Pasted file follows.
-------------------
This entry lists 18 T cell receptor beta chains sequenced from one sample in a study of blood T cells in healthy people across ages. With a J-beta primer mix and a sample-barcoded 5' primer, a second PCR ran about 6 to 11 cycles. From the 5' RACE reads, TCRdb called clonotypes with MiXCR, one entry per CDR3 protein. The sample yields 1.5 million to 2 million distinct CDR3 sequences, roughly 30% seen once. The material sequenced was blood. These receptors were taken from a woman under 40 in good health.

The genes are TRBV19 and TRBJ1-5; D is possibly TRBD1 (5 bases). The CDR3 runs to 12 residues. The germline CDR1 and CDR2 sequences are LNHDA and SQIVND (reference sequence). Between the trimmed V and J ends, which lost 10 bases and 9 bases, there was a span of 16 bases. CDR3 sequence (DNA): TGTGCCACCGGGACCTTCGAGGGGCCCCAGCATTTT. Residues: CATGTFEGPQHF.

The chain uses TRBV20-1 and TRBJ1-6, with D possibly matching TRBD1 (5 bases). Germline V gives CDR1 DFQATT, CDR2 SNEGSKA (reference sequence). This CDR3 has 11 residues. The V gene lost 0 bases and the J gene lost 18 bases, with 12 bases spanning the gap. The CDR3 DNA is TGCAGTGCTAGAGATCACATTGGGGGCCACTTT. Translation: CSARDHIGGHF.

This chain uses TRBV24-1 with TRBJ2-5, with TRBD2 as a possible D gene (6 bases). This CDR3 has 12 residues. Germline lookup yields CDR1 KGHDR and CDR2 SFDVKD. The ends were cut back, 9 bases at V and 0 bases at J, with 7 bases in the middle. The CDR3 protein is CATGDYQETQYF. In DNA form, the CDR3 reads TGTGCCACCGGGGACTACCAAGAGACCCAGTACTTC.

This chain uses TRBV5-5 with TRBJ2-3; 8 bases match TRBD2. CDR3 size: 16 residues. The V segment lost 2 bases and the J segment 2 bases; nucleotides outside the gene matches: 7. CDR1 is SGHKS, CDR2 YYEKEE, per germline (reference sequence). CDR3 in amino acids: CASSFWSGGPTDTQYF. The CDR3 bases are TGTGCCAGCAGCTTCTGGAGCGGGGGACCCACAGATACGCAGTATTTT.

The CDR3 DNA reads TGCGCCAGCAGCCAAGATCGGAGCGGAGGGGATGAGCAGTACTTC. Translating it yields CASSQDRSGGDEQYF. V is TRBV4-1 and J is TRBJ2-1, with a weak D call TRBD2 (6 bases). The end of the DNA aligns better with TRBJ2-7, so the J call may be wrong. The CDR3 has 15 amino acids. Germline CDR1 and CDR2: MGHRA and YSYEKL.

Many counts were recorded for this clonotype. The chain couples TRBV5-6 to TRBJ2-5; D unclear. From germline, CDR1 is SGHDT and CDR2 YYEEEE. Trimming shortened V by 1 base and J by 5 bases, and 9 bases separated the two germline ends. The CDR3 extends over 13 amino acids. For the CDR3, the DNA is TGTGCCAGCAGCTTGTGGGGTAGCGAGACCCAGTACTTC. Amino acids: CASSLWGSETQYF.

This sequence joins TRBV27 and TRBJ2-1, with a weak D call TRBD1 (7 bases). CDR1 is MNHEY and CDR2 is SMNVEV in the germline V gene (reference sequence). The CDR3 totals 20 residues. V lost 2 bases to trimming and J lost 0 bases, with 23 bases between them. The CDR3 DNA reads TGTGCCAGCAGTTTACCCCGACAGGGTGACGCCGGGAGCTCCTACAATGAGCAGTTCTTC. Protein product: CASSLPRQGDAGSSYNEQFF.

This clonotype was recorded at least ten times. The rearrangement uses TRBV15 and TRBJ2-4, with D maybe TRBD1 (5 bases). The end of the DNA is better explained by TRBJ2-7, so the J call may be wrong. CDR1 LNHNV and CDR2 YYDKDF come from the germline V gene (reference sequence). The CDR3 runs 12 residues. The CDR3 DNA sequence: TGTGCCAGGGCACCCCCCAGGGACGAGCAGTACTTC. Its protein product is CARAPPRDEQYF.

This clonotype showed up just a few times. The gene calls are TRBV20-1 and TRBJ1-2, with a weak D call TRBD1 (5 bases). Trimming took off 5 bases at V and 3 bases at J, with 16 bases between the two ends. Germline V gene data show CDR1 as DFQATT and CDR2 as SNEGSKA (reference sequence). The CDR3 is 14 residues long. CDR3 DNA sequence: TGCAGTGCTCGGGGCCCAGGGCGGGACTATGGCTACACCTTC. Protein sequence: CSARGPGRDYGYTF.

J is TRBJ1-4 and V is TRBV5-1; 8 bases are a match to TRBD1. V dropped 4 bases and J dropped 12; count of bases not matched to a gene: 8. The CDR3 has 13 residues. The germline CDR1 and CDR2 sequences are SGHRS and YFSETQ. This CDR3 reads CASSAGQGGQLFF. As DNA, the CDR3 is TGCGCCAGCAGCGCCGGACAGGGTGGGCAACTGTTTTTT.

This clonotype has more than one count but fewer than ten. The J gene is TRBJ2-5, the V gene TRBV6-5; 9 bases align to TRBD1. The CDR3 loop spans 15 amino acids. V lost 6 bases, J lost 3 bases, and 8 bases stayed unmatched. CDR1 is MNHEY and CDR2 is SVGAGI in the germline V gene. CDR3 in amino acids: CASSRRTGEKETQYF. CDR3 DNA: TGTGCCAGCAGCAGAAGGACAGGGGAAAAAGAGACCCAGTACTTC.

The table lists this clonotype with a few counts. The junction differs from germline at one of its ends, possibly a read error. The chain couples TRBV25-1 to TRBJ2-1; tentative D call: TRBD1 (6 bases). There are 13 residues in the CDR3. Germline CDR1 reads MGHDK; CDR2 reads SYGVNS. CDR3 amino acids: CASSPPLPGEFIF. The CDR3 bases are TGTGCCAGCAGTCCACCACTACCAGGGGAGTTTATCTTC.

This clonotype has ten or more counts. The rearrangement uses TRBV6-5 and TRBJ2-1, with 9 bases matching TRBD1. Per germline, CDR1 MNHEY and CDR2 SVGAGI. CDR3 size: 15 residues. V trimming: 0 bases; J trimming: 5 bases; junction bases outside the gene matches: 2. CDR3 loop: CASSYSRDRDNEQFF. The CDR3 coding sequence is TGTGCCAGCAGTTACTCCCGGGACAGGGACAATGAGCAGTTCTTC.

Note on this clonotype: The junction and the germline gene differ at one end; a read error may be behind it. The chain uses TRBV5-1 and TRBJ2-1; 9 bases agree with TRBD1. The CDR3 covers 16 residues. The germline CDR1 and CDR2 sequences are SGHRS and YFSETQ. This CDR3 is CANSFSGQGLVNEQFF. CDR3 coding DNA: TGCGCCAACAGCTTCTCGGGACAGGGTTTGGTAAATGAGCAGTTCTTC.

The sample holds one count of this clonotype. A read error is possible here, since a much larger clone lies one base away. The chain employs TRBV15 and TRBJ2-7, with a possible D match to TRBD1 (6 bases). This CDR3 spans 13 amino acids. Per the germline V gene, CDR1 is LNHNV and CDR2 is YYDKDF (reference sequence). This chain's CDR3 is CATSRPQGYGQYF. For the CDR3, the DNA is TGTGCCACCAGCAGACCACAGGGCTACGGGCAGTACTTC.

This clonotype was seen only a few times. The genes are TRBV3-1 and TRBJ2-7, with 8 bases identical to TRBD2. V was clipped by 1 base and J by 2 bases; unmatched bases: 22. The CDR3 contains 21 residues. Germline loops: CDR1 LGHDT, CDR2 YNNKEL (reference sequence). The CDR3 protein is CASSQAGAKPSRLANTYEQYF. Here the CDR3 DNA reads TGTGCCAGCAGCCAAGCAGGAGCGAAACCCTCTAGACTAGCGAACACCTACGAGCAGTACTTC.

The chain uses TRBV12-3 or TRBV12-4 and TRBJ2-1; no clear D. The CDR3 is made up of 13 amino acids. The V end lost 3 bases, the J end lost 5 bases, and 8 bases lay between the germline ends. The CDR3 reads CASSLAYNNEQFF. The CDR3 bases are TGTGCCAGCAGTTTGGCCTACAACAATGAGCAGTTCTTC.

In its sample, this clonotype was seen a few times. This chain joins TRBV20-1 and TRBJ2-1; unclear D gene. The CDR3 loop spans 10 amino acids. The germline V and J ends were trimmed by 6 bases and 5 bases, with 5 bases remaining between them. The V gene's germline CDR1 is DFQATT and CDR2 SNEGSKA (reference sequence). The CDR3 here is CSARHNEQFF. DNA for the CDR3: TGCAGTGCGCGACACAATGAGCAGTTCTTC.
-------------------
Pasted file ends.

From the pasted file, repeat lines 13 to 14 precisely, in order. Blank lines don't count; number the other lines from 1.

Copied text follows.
The table lists this clonotype with a few counts. The junction differs from germline at one of its ends, possibly a read error. The chain couples TRBV25-1 to TRBJ2-1; tentative D call: TRBD1 (6 bases). There are 13 residues in the CDR3. Germline CDR1 reads MGHDK; CDR2 reads SYGVNS. CDR3 amino acids: CASSPPLPGEFIF. The CDR3 bases are TGTGCCAGCAGTCCACCACTACCAGGGGAGTTTATCTTC.

This clonotype has ten or more counts. The rearrangement uses TRBV6-5 and TRBJ2-1, with 9 bases matching TRBD1. Per germline, CDR1 MNHEY and CDR2 SVGAGI. CDR3 size: 15 residues. V trimming: 0 bases; J trimming: 5 bases; junction bases outside the gene matches: 2. CDR3 loop: CASSYSRDRDNEQFF. The CDR3 coding sequence is TGTGCCAGCAGTTACTCCCGGGACAGGGACAATGAGCAGTTCTTC.